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    Thanks for all the responses. I'm working on getting together some parts and I'm going to attempt to build one. I posted an offer on CL.org offering some beer I had left over from my wedding reception in trade for bike parts and the response has been overwhelming! I am going to try to go with a 26" rear wheel, a 16" front wheel. I posted in a local bike forum about being bent-curious and the guys there were not supportive. I still don't understand the rivalry between DF's and Bents. When I want something sweet, sometimes i eat skittles, sometimes I eat a snickers bar- they are different, but both are delicious.

  18. #18
    Senior Member
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    Quote Originally Posted by HandsomeRyan View Post
    I apologize if this question is asked too often here but browsing through the top 4 pages of threads I didnt see it and I could not get the "search" function to work.

    How hard is it to transition from riding a "regular" bike to a SWB recumbent? I know everyone learns at different speeds but on average- is this the type of thing I should expect to be riding confidently after 10 minutes of practice, or does it take hours/days/weeks of trying and falling over to get the ballance right?
    Well I am just learnig so this is from fairly current memory... Been riding a DF just over a year. Rode my first bent (well several at a birmingham bent dealer). Spent about 2 hours and rode about 10 miles. Was real wobbly at first but by the time I made a few blocks it was not bad. Never went down. Was hooked so when I found a Bacchetta Cafe on clearance in Huntsville I got it (Dec 4th). just turned 97 miles in Dec but none so far this year (cold snap). My first few rides were an adventure. I had to walk up a few hills. Now I can make those hills but I am still pretty wobbly at low speed. At first I was nervous with cars passing me but now I can hold a straigh line so it is better. I hit 44 mph going down the mountain the other day and while I was a little nervouse the bike was really stable. I cant wait for some warm weather so i cna get out and improve some more. my ride tomorrow as it is sposed to hit 50 again. Wish I had bougth the bent to start with. unfortunatly i really wasnt aware of them (OK i think I saw one on the road a time or too but it never occoured to me to get one).

    Coy Boy
    2007 Bacchetta Cafe
    2005 Trek 520 (may be for sale....)

  19. #19
    Dr.Deltron
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    Quote Originally Posted by HandsomeRyan View Post
    I still don't understand the rivalry between DF's and Bents. When I want something sweet, sometimes i eat skittles, sometimes I eat a snickers bar- they are different, but both are delicious.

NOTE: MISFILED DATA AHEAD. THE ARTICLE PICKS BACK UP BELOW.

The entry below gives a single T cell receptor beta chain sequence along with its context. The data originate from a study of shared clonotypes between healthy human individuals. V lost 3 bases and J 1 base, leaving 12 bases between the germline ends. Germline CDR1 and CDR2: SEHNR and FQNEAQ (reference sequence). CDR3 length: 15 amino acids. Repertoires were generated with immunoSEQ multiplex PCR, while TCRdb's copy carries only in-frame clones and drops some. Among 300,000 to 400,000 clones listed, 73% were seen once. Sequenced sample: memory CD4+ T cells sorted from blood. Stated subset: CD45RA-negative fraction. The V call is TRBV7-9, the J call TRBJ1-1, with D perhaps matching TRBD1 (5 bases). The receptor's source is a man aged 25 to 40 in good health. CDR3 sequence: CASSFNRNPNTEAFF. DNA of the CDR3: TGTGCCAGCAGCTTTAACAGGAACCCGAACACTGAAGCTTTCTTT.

Excellent!!!!~

    The "rivalry" IMHO, is that four letter word that starts with F!



    FAST!!!

    Each camp thinks theirs is the FAST one!

    But I too, like Skittles AND Snickers! (6 recumbents & a dozen diamond frames)

  20. #20
    Senior Member SingleSpeeDemon's Avatar
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    Quote Originally Posted by HandsomeRyan View Post
    I still don't understand the rivalry between DF's and Bents. When I want something sweet, sometimes i eat skittles, sometimes I eat a snickers bar- they are different, but both are delicious.
    This one time I was eating a Snickers and I noticed this young early-20's fellow was eating Skittles. I pulled up next to him as he eyed my Snickers bar. I nodded at this gesture to say a friendly "hi" and then he looked away, dumped the whole bag of Skittles in his mouth and walked away.

    Skittles eaters are no better than leg-shaving, Lance wannabe's in a full team kit...

    ...or Snickers are the recumbent of the confectionary world.
    Last edited by SingleSpeeDemon; 01-04-08 at 01:18 PM.
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  21. #21
    rhm
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    multimodal commuter rhm's Avatar
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    I have a related question to all you experienced recumbent riders: How comfortable are you riding with no hands on the bar? No doubt it depends on the bike... I'm especially curious to hear from anyone riding a Burley Hepcat or Django..

  22. #22
    Senior Member Chaco's Avatar
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    Virtually impossible on an LWB. I tried it once for around 1/20th of a second. That was enough for me.

  23. #23
    Senior Member Chaco's Avatar
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    Quote Originally Posted by Pockets View Post
    I think I beat Chaco, I lasted about 1/10 sec
    On the other hand, I HAVE learned to grab my water bottle behind my seat while holding on to the handlebars with only one hand. When I first started, that was a maneuver that would have left me face down in a ditch.

  24. #24
    Dr.Deltron
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    Quote Originally Posted by rhm View Post
    I have a related question to all you experienced recumbent riders: How comfortable are you riding with no hands on the bar?
    Very comfortable!


    Oh, that's right, I have a trike.

    Of the 2 wheeled variety, I can go about 50 feet no hands on the Tour Easy.
    The rest? NO WAY!

  25. #25
    rhm
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    Quote Originally Posted by Chaco View Post
    Quote Originally Posted by rhm View Post
    I have a related question to all you experienced recumbent riders: How comfortable are you riding with no hands on the bar? No doubt it depends on the bike... I'm especially curious to hear from anyone riding a Burley Hepcat or Django..
    Virtually impossible on an LWB. I tried it once for around 1/20th of a second. That was enough for me.
    Fascinating!

    Why is that-- is it the slack angle of the steerer, and the heavily raked fork, that makes the LWB jumpy? Or is there something about the riding position that makes it impossible to steer by balancing?

    And what about SWB models?